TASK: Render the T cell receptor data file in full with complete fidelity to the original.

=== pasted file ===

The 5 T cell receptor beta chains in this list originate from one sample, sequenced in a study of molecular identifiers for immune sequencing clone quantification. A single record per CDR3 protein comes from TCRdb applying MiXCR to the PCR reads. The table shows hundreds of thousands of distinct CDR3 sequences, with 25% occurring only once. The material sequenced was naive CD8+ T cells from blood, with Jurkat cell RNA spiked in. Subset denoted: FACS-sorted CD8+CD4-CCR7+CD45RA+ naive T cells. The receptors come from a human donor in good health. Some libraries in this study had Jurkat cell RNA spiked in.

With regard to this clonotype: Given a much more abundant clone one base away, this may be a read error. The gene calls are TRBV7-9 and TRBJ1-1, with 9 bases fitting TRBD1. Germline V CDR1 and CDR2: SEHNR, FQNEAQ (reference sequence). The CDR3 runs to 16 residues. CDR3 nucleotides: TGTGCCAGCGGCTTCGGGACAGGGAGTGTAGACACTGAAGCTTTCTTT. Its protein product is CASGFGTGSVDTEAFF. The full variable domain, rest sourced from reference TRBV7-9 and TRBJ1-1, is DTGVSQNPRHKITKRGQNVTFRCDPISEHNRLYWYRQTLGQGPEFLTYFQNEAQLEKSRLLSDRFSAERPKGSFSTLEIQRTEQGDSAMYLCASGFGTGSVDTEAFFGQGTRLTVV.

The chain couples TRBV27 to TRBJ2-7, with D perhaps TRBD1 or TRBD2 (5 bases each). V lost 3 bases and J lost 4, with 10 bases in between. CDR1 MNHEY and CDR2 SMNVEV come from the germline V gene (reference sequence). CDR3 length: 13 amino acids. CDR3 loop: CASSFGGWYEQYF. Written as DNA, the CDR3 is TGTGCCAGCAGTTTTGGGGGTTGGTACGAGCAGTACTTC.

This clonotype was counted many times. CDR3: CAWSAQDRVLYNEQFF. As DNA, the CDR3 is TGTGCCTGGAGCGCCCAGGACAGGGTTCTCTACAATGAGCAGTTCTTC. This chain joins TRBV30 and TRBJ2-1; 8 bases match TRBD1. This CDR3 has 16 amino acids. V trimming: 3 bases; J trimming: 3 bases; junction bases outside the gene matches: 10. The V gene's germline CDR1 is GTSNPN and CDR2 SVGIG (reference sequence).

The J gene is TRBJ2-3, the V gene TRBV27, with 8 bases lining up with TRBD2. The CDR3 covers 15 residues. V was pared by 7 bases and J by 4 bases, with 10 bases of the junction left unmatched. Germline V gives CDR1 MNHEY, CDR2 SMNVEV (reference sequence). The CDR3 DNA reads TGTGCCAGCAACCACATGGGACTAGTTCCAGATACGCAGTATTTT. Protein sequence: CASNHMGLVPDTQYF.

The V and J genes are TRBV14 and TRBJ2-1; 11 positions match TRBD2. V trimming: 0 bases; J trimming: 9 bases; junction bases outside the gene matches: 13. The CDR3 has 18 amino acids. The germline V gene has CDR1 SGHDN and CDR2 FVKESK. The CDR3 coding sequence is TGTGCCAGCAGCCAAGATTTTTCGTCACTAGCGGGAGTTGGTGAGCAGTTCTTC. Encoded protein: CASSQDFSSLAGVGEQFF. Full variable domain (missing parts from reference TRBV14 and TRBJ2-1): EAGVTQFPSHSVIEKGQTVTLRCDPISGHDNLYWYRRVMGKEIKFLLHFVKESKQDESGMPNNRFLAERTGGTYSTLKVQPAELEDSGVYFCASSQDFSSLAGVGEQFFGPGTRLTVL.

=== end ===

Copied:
The 5 T cell receptor beta chains in this list originate from one sample, sequenced in a study of molecular identifiers for immune sequencing clone quantification. A single record per CDR3 protein comes from TCRdb applying MiXCR to the PCR reads. The table shows hundreds of thousands of distinct CDR3 sequences, with 25% occurring only once. The material sequenced was naive CD8+ T cells from blood, with Jurkat cell RNA spiked in. Subset denoted: FACS-sorted CD8+CD4-CCR7+CD45RA+ naive T cells. The receptors come from a human donor in good health. Some libraries in this study had Jurkat cell RNA spiked in.

With regard to this clonotype: Given a much more abundant clone one base away, this may be a read error. The gene calls are TRBV7-9 and TRBJ1-1, with 9 bases fitting TRBD1. Germline V CDR1 and CDR2: SEHNR, FQNEAQ (reference sequence). The CDR3 runs to 16 residues. CDR3 nucleotides: TGTGCCAGCGGCTTCGGGACAGGGAGTGTAGACACTGAAGCTTTCTTT. Its protein product is CASGFGTGSVDTEAFF. The full variable domain, rest sourced from reference TRBV7-9 and TRBJ1-1, is DTGVSQNPRHKITKRGQNVTFRCDPISEHNRLYWYRQTLGQGPEFLTYFQNEAQLEKSRLLSDRFSAERPKGSFSTLEIQRTEQGDSAMYLCASGFGTGSVDTEAFFGQGTRLTVV.

The chain couples TRBV27 to TRBJ2-7, with D perhaps TRBD1 or TRBD2 (5 bases each). V lost 3 bases and J lost 4, with 10 bases in between. CDR1 MNHEY and CDR2 SMNVEV come from the germline V gene (reference sequence). CDR3 length: 13 amino acids. CDR3 loop: CASSFGGWYEQYF. Written as DNA, the CDR3 is TGTGCCAGCAGTTTTGGGGGTTGGTACGAGCAGTACTTC.

This clonotype was counted many times. CDR3: CAWSAQDRVLYNEQFF. As DNA, the CDR3 is TGTGCCTGGAGCGCCCAGGACAGGGTTCTCTACAATGAGCAGTTCTTC. This chain joins TRBV30 and TRBJ2-1; 8 bases match TRBD1. This CDR3 has 16 amino acids. V trimming: 3 bases; J trimming: 3 bases; junction bases outside the gene matches: 10. The V gene's germline CDR1 is GTSNPN and CDR2 SVGIG (reference sequence).

The J gene is TRBJ2-3, the V gene TRBV27, with 8 bases lining up with TRBD2. The CDR3 covers 15 residues. V was pared by 7 bases and J by 4 bases, with 10 bases of the junction left unmatched. Germline V gives CDR1 MNHEY, CDR2 SMNVEV (reference sequence). The CDR3 DNA reads TGTGCCAGCAACCACATGGGACTAGTTCCAGATACGCAGTATTTT. Protein sequence: CASNHMGLVPDTQYF.

The V and J genes are TRBV14 and TRBJ2-1; 11 positions match TRBD2. V trimming: 0 bases; J trimming: 9 bases; junction bases outside the gene matches: 13. The CDR3 has 18 amino acids. The germline V gene has CDR1 SGHDN and CDR2 FVKESK. The CDR3 coding sequence is TGTGCCAGCAGCCAAGATTTTTCGTCACTAGCGGGAGTTGGTGAGCAGTTCTTC. Encoded protein: CASSQDFSSLAGVGEQFF. Full variable domain (missing parts from reference TRBV14 and TRBJ2-1): EAGVTQFPSHSVIEKGQTVTLRCDPISGHDNLYWYRRVMGKEIKFLLHFVKESKQDESGMPNNRFLAERTGGTYSTLKVQPAELEDSGVYFCASSQDFSSLAGVGEQFFGPGTRLTVL.